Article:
Croix de guerre 1914–1918 (France)
|Croix de guerre 1914–1918|
1914–1918 Croix de guerre with three citations
2 bronze palms
1 silver gilt star
|Awarded by France|
|Awarded for||Military duty during World War I, valor in battle|
|Established||2 April 1915|
|Total awarded||2.065 million|
|Next (higher)||Ordre National du Mérite|
|Next (lower)||Croix de guerre 1939–1945|
Ribbon bar & streamer of the French Croix de guerre 1914–1918
The Croix de guerre 1914–1918 (English: War Cross) is a French military decoration, the first version of the Croix de guerre. It was created to recognize French and allied soldiers who were cited for their service during World War I, similar to the British mentioned in dispatches.
Soon after the outbreak of World War I, French military officials felt that a new military award had to be created. At that time, the "Citation du jour" ("Daily Service Citation") already existed to acknowledge soldiers, but it was just a sheet of paper.
At the end of 1914, General Boëlle, Commandant in Chief of the French 4th Army Corps, tried to convince the French administration to create the formal military award. Maurice Barrès, the noted writer and deputy of Paris, gave Boëlle support in his efforts.
On December 23, 1914, the French deputy Georges Bonnefous proposed a legislative bill to create the "Croix de la Valeur Militaire" ("Cross of the Military Valor") signed by 66 other deputies. Émile Driant, a deputy who served in the war zone during much of this time, became its natural spokesman when he returned to the legislature. On 18 January 1915, Émile Driant submitted this bill but the name of the military award was renamed the Croix de guerre ("Cross of War"). After parliamentary discussions, the bill was adopted on 2 April 1915.
World War I began in 1914 and ended in 1918, so the final name became "Croix de guerre 1914–1918".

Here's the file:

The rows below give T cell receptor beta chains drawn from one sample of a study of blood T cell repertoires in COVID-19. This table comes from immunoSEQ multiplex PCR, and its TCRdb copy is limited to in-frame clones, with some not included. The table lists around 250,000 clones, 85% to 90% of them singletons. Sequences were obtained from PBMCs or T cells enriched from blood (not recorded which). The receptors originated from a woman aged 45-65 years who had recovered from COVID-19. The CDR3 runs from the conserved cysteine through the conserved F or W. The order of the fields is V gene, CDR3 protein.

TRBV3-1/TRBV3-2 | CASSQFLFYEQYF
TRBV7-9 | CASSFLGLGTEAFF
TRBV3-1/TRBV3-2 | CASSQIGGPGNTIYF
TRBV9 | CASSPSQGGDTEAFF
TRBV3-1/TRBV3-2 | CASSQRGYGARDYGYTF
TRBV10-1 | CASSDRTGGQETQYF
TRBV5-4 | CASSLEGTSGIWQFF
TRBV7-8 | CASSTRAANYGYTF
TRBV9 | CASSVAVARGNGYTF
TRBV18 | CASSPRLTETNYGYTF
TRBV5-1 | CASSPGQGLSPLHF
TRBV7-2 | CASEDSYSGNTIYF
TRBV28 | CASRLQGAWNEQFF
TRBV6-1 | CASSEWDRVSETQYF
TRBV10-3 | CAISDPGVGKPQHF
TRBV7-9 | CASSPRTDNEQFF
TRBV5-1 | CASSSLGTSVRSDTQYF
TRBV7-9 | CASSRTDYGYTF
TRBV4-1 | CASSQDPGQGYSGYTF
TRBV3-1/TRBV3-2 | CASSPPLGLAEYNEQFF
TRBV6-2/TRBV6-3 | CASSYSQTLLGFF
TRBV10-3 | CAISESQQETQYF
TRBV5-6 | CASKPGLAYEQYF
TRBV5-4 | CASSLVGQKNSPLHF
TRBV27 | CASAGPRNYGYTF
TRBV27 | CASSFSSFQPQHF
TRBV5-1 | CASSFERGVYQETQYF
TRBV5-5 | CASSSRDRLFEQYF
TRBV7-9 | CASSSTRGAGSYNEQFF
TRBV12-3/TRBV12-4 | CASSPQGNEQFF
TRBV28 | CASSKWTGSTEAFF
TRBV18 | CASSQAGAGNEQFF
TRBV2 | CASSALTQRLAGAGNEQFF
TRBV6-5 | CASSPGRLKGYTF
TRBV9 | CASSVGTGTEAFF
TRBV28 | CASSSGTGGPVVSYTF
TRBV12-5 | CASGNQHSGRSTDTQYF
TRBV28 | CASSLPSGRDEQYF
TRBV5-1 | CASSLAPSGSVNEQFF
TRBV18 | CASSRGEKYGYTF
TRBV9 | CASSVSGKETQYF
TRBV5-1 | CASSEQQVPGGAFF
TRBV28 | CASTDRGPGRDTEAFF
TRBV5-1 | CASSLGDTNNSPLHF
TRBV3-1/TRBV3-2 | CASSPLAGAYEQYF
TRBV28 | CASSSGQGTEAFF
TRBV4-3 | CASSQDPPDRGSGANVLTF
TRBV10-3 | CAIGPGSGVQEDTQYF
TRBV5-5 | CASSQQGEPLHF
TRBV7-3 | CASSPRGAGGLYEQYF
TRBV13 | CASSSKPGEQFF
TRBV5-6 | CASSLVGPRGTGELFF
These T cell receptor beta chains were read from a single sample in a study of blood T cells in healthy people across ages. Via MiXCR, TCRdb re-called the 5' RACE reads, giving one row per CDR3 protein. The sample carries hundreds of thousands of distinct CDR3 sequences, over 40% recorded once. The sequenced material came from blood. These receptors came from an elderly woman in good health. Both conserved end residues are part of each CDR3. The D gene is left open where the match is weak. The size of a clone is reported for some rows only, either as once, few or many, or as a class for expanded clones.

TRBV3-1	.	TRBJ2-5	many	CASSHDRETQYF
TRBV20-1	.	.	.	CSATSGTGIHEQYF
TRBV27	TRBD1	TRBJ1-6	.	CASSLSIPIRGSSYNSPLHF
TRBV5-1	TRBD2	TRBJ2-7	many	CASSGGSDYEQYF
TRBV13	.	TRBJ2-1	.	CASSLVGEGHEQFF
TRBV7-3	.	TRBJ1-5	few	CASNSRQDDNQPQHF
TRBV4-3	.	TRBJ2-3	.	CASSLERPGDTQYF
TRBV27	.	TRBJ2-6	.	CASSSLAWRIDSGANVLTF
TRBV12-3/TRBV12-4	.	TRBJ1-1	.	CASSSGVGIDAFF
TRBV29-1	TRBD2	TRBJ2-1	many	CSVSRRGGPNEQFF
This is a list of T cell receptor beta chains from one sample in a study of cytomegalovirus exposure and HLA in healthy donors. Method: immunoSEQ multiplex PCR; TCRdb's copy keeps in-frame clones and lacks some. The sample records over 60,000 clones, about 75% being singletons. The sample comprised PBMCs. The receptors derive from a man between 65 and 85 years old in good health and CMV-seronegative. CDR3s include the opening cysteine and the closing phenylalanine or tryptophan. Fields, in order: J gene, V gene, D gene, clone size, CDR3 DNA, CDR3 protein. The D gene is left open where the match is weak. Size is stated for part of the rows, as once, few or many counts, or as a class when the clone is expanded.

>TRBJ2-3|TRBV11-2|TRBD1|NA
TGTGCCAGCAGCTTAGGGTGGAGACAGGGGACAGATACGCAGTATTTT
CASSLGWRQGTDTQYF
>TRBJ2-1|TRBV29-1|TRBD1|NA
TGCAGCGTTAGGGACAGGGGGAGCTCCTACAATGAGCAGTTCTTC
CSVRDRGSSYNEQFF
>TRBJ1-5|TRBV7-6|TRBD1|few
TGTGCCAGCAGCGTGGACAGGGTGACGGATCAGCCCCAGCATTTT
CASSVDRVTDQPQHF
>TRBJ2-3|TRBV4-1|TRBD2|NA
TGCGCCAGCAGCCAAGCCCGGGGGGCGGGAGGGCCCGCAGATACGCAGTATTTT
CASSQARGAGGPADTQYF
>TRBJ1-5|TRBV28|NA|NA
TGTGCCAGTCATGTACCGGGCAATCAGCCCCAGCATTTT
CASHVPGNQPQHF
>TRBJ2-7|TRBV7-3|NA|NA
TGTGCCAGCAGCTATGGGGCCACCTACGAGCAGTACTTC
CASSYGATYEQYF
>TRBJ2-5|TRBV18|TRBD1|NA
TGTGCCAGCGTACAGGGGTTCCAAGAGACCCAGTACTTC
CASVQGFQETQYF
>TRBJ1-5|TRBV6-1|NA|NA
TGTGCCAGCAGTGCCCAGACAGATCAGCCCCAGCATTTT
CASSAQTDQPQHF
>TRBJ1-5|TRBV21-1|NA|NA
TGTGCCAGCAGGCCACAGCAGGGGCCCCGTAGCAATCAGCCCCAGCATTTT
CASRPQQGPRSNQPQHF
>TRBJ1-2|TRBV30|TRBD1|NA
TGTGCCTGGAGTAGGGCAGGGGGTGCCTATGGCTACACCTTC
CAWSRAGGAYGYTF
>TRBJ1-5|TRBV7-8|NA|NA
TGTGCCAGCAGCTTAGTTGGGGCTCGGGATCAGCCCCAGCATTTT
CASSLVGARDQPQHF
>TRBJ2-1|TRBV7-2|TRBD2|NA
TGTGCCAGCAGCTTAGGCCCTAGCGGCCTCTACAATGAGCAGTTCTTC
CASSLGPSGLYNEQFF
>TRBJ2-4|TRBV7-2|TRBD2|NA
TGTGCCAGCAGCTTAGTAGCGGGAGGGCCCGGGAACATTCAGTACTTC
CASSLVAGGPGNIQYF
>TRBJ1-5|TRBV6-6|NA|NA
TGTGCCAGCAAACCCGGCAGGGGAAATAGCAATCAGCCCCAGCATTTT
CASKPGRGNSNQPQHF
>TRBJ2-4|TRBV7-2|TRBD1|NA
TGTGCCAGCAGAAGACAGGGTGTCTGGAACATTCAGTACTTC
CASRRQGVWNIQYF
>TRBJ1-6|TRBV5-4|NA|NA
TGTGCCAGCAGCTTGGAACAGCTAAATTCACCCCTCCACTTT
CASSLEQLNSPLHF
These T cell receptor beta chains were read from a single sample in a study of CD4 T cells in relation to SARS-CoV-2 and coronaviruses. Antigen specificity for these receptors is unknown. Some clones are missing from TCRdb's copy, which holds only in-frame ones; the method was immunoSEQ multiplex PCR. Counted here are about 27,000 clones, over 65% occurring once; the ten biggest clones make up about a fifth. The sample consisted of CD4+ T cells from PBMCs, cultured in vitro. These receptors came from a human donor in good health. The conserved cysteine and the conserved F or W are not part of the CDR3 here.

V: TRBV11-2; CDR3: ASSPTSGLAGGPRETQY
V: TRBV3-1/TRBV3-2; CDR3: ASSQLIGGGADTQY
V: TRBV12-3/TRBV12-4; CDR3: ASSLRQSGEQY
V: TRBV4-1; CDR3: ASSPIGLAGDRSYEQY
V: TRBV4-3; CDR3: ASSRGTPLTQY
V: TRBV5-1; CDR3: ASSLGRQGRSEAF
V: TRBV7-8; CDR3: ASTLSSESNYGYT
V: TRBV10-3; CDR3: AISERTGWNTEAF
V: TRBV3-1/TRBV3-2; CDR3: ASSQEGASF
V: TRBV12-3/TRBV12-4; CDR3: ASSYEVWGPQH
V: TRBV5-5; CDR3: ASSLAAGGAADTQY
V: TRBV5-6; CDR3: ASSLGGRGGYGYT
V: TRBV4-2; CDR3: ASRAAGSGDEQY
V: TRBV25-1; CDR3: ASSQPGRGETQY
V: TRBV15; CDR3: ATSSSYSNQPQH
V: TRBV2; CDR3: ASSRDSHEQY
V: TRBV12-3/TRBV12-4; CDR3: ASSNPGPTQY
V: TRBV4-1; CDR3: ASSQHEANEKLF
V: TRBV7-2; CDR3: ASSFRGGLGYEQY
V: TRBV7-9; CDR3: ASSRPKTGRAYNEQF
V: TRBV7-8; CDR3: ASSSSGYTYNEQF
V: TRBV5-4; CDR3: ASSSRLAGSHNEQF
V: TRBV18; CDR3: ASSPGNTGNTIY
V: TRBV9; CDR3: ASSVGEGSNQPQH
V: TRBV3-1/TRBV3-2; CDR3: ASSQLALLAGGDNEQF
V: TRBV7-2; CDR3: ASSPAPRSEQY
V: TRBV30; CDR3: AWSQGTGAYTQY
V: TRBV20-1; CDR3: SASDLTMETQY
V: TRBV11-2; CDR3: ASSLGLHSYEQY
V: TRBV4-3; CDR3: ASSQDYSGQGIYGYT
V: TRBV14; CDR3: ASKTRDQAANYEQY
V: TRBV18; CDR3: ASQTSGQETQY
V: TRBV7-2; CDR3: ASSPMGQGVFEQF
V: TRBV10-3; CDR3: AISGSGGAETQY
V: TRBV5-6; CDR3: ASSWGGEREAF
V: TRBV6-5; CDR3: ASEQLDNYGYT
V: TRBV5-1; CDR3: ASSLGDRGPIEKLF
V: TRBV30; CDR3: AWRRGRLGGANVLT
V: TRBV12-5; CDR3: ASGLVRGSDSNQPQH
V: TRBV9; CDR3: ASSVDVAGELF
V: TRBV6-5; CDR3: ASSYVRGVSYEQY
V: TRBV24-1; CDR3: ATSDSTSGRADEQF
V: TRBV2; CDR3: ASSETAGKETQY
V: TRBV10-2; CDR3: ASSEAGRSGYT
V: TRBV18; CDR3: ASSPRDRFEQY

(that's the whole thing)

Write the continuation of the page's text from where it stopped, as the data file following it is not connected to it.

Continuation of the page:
Every "Croix de guerre" carries at least one mention awarded for gallantry to any member of the French military or its allies. Degrees indicate the importance of the former soldier's role during the War. The lowest degree is represented by a bronze star and the highest degree is represented by a silver palm. The number of mentions on a Croix de guerre is not limited.
The cross was designed by the sculptor Paul-Albert Bartholomé. It is 37 mm in diameter, Florentine bronze cross patée, with two crossed swords between the arms. The center of the front side shows the symbolic profile of the French Republic: a young woman wearing a Phrygian cap. The words République française (French Republic) encircle the portrait. The back of the medal shows the dates of the conflict: first, it was 1914–1915 then 1914–1916, 1914–1917 and finally 1914–1918. The cross is suspended by a green ribbon with seven narrow vertical red stripes.
The lowest degree is represented by a bronze star and the highest degree is represented by a silver palm. The cross was worn with the appropriate attachments to signify the singular or multiple awards of the decoration.
- Bronze star (étoile en bronze): for those who were mentioned at the regiment or brigade level.
- Silver star (étoile en argent): for those who were mentioned at the division level.
- Silver gilt star (étoile en vermeil): for those who were mentioned at the corps level.
- Bronze palm (palme en bronze): for those who were mentioned at the army level.
- Silver palm (palme en argent): represents five bronze mentions.
- Ribbons of the French military and civil awards
- Croix de guerre 1939–1945
- Croix de guerre des Théatres d'Opérations Exterieures
- Croix de guerre (Belgium)
- Marc Champenois. "Croix de guerre 1914-1918" (in French). France-phaleristique.com. Retrieved 2012-01-06.
- Décret du 23 avril 1915 relatif à l'application de la loi du 8 avril 1915 instituant une croix de guerre.